There are also objects that are not items, and as such will never be scanned for changes by the Realtime Scanner and will never be part of a restore:
Server settings, i.e., the configuration of each server
Global settings of Carbonio product
Any customizations made to the software (Postfix, Jetty, etc…)
For every item managed by Carbonio, every variation in its associated metadata is recorded and saved, allowing its restore at a given point in time. In other words, whenever one of the metadata associated with an item changes, a “photograph” of the whole item is taken and stored with a timestamp be means of a transaction. Examples of metadata associated to an item include:
when the email was read, deleted, moved to a folder
a change in the name/address/job of a contact
the deletion or addition of a file in a folder
the change of status of an item (e.g, an account)
Technically, an item is stored as a JSON Array containing all changes in the item’s lifetime. More about this in the Structure of an Item section.
A Deleted Item is an item that has been marked for removal.
An element in the thrash bin is not considered as a deleted item: It is a regular item, placed in a folder that is special only to us, from the Carbonio Backup’s point of view, the item has only changed its state when moved to the thrash bin.
A Transaction is a change of state of an item. With change of state we mean that one of the metadata associated with an item is modified by a user. Therefore, a Transaction can be seen as a photography of the metadata in a moment in time. Each transaction is uniquely identified by a Transaction ID. It is possible to restore an item to any past transaction. See more in Restore Strategies.
SmartScan and Realtime Scanner
The initial structure of the backup is built during the Initial Scan, performed by the SmartScan: the actual content of a AppServer is read and used to populate the backup. The SmartScan is then executed at every start of the Carbonio Backup and on a daily basis if the Scan Operation Scheduling is enabled in the Carbonio Admin Panel.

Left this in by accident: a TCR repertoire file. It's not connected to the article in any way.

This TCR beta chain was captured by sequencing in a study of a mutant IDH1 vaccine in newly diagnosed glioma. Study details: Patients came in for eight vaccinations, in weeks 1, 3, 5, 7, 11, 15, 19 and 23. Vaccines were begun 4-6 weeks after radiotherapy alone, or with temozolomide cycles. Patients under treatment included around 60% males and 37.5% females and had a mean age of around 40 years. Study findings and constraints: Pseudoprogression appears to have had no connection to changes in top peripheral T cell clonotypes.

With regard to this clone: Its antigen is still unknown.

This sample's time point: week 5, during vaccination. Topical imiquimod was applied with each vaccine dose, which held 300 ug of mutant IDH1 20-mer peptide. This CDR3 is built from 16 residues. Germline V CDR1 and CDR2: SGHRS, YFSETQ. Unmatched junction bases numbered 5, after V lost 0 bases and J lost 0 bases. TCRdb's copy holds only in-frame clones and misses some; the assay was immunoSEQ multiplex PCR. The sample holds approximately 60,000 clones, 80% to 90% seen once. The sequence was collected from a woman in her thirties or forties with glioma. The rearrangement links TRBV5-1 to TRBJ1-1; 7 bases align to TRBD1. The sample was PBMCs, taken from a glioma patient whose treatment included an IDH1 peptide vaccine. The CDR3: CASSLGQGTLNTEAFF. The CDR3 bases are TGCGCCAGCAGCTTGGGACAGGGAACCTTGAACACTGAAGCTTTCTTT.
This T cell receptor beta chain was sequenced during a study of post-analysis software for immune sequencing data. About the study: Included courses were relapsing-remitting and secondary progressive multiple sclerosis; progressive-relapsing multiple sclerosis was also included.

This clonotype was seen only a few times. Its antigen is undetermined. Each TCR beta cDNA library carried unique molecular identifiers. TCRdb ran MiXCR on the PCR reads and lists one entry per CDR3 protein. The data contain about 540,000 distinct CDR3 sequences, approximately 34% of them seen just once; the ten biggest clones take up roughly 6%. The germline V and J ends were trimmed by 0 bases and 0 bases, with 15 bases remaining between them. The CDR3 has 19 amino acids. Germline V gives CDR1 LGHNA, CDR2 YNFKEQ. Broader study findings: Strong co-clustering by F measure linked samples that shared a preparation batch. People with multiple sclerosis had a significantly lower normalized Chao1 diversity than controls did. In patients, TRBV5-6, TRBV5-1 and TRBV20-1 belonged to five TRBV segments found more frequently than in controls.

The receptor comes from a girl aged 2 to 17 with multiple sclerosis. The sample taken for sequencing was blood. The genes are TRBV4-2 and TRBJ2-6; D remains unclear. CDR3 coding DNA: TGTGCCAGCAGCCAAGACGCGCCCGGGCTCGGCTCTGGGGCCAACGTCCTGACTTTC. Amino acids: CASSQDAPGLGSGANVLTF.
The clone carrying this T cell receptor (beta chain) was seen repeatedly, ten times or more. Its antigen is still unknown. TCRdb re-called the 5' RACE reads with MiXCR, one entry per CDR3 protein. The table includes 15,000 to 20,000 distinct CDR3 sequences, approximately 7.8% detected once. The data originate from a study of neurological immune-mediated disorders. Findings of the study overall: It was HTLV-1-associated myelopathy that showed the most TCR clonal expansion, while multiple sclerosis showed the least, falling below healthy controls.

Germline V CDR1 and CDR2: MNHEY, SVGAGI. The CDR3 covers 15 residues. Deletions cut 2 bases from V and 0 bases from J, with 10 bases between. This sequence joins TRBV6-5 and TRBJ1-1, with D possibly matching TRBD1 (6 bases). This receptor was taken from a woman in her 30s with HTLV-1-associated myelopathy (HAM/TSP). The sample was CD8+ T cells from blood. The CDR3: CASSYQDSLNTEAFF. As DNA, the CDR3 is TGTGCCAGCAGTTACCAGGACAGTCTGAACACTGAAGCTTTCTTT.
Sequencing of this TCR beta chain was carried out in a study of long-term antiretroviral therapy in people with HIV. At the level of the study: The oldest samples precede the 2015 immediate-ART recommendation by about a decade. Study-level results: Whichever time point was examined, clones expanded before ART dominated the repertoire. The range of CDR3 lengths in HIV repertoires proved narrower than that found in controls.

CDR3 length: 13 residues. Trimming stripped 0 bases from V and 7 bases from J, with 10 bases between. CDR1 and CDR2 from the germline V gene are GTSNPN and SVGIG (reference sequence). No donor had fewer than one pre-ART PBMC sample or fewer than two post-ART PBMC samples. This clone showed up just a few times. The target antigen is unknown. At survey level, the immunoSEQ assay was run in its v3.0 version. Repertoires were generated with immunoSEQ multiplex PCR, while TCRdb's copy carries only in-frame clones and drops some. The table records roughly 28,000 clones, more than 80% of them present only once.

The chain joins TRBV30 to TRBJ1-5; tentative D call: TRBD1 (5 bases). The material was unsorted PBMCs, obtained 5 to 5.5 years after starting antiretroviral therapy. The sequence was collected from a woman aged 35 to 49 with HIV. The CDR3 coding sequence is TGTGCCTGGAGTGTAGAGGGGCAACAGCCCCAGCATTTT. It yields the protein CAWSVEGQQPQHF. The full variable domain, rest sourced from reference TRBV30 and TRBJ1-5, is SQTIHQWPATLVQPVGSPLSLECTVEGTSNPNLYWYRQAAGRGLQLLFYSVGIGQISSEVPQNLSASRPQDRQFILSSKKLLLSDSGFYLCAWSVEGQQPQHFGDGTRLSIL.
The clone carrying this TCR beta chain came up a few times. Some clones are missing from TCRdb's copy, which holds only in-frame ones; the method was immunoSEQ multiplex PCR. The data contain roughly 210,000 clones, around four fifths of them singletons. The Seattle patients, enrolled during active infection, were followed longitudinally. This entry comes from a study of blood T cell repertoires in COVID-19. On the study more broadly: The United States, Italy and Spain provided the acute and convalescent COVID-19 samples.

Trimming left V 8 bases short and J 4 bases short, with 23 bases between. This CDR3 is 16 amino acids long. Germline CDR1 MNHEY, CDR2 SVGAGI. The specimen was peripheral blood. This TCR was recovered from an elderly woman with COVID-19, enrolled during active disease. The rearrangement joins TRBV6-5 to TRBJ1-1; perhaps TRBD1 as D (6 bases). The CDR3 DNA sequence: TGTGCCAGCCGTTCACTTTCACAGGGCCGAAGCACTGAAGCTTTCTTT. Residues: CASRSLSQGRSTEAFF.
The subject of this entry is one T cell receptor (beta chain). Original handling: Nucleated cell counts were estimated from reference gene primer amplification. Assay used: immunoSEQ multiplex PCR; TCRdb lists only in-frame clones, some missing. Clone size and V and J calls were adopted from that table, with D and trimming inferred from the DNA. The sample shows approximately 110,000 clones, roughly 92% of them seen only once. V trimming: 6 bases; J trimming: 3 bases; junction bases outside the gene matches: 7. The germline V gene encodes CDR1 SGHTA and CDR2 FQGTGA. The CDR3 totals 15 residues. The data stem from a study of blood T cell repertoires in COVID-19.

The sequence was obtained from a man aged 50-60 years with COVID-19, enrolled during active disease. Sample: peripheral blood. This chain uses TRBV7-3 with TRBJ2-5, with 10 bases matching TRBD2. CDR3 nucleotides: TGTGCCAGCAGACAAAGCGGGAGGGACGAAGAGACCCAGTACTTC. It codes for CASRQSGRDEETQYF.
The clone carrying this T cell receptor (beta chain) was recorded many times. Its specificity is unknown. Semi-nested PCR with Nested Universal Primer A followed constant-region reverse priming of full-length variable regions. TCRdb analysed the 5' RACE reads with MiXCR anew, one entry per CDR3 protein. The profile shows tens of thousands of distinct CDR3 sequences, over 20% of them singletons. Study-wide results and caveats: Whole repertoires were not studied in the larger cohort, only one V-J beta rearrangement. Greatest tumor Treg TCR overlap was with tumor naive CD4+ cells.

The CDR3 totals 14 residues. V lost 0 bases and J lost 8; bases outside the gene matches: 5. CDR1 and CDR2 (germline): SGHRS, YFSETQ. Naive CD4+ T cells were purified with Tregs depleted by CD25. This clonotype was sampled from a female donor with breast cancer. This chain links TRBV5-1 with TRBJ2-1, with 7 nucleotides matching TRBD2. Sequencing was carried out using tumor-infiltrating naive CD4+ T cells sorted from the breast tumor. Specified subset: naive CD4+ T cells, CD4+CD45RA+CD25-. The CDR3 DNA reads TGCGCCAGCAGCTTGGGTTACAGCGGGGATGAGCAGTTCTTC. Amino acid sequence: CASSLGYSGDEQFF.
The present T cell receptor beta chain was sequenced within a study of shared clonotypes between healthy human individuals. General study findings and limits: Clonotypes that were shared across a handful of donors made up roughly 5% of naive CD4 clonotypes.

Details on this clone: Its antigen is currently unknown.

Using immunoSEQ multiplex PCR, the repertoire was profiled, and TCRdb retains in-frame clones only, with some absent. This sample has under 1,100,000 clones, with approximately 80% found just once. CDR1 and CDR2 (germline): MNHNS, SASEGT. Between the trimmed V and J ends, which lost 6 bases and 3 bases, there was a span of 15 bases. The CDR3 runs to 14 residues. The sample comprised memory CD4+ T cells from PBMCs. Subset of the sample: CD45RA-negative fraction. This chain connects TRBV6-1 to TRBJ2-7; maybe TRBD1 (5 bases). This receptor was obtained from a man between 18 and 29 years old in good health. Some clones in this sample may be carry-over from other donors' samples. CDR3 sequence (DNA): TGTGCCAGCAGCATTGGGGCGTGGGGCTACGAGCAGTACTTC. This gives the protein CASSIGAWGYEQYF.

SmartScan runs at a fixed time—that can be configured—on a daily basis and is not deferred. This implies that, if for any reason (like e.g., the server is turned off, or Carbonio is not running), SmartScan does not run, it will not run until the next day. You may however configure the Backup to run the SmartScan every time Carbonio is restarted (although this is discouraged), or you may manually run SmartScan to compensate for the missing run.
SmartScan’s main purpose is to check for items modified since its previous run and to update the database with any new information.
The Realtime Scanner records live every event that takes place on the system, allowing for a possible recovery with a split-second precision. The Realtime Scanner does not overwrite any data in the backup, so every item has an own complete history. Moreover, it has the ability to detect there are more changes that relate to the same item in the same moment and record all them as a single metadata change.
Both SmartScan and Realtime Scanner are enabled by default. While both can be (independently) stopped, it is suggested to leave them running, as they are intended to complement each other.
If none of the two Scan Operations is active, no backup is created.
When to Disable Scan Operations
Backups are written on disk, therefore the Scan operations result in I/O disk access. Therefore, there are a number of scenarios in which either of the SmartScan or Realtime Scanner might (or should) be disabled, even temporarily. For example:
You have a high number of trasactions every day (or you often work with Carbonio Files documents) and notice a high load in the server’s resource consumption. In this case you can temporarily disable the Real Time Scan.
You start a migration: In this case it is suggested to stop the SmartScan, because it would create a lot of I/O operations on disk and even block the server. Indeed, it would treat every migrated or restored item as a new one.
You have a high traffic of incoming and outgoing emails per day. In this case, you should always have the Realtime Scanner active, because otherwise all transactions will be backed up only by the SmartScan, which might not be able to complete in a reasonable time, due to the resources required for the I/O operations.